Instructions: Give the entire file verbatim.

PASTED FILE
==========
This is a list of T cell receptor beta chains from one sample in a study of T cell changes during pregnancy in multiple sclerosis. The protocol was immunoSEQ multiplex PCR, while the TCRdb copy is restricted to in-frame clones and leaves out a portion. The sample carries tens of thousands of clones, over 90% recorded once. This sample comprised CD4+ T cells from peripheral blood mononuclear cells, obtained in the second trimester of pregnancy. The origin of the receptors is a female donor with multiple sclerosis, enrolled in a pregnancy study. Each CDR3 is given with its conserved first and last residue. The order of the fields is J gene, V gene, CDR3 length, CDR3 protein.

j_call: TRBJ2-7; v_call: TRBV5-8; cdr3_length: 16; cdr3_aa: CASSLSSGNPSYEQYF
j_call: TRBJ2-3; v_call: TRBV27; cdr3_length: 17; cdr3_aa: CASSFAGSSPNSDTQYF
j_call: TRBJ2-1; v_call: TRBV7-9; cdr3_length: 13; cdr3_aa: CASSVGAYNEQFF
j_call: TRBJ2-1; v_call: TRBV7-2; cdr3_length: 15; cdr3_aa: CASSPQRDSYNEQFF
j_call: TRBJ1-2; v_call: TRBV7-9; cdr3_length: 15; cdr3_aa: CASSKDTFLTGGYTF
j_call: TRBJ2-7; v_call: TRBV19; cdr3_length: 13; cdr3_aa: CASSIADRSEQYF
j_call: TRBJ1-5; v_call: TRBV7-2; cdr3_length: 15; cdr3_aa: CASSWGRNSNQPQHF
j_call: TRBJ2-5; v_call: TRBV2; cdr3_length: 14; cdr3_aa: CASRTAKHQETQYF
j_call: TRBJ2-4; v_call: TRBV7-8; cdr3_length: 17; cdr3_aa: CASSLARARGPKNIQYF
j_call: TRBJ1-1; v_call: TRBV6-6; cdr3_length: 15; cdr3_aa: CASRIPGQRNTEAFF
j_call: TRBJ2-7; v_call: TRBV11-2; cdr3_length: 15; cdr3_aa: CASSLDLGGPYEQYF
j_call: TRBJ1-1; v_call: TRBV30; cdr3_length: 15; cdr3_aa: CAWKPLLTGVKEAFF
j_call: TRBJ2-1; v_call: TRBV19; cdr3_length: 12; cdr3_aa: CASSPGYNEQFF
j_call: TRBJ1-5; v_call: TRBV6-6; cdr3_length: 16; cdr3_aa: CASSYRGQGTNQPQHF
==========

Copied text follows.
This is a list of T cell receptor beta chains from one sample in a study of T cell changes during pregnancy in multiple sclerosis. The protocol was immunoSEQ multiplex PCR, while the TCRdb copy is restricted to in-frame clones and leaves out a portion. The sample carries tens of thousands of clones, over 90% recorded once. This sample comprised CD4+ T cells from peripheral blood mononuclear cells, obtained in the second trimester of pregnancy. The origin of the receptors is a female donor with multiple sclerosis, enrolled in a pregnancy study. Each CDR3 is given with its conserved first and last residue. The order of the fields is J gene, V gene, CDR3 length, CDR3 protein.

j_call: TRBJ2-7; v_call: TRBV5-8; cdr3_length: 16; cdr3_aa: CASSLSSGNPSYEQYF
j_call: TRBJ2-3; v_call: TRBV27; cdr3_length: 17; cdr3_aa: CASSFAGSSPNSDTQYF
j_call: TRBJ2-1; v_call: TRBV7-9; cdr3_length: 13; cdr3_aa: CASSVGAYNEQFF
j_call: TRBJ2-1; v_call: TRBV7-2; cdr3_length: 15; cdr3_aa: CASSPQRDSYNEQFF
j_call: TRBJ1-2; v_call: TRBV7-9; cdr3_length: 15; cdr3_aa: CASSKDTFLTGGYTF
j_call: TRBJ2-7; v_call: TRBV19; cdr3_length: 13; cdr3_aa: CASSIADRSEQYF
j_call: TRBJ1-5; v_call: TRBV7-2; cdr3_length: 15; cdr3_aa: CASSWGRNSNQPQHF
j_call: TRBJ2-5; v_call: TRBV2; cdr3_length: 14; cdr3_aa: CASRTAKHQETQYF
j_call: TRBJ2-4; v_call: TRBV7-8; cdr3_length: 17; cdr3_aa: CASSLARARGPKNIQYF
j_call: TRBJ1-1; v_call: TRBV6-6; cdr3_length: 15; cdr3_aa: CASRIPGQRNTEAFF
j_call: TRBJ2-7; v_call: TRBV11-2; cdr3_length: 15; cdr3_aa: CASSLDLGGPYEQYF
j_call: TRBJ1-1; v_call: TRBV30; cdr3_length: 15; cdr3_aa: CAWKPLLTGVKEAFF
j_call: TRBJ2-1; v_call: TRBV19; cdr3_length: 12; cdr3_aa: CASSPGYNEQFF
j_call: TRBJ1-5; v_call: TRBV6-6; cdr3_length: 16; cdr3_aa: CASSYRGQGTNQPQHF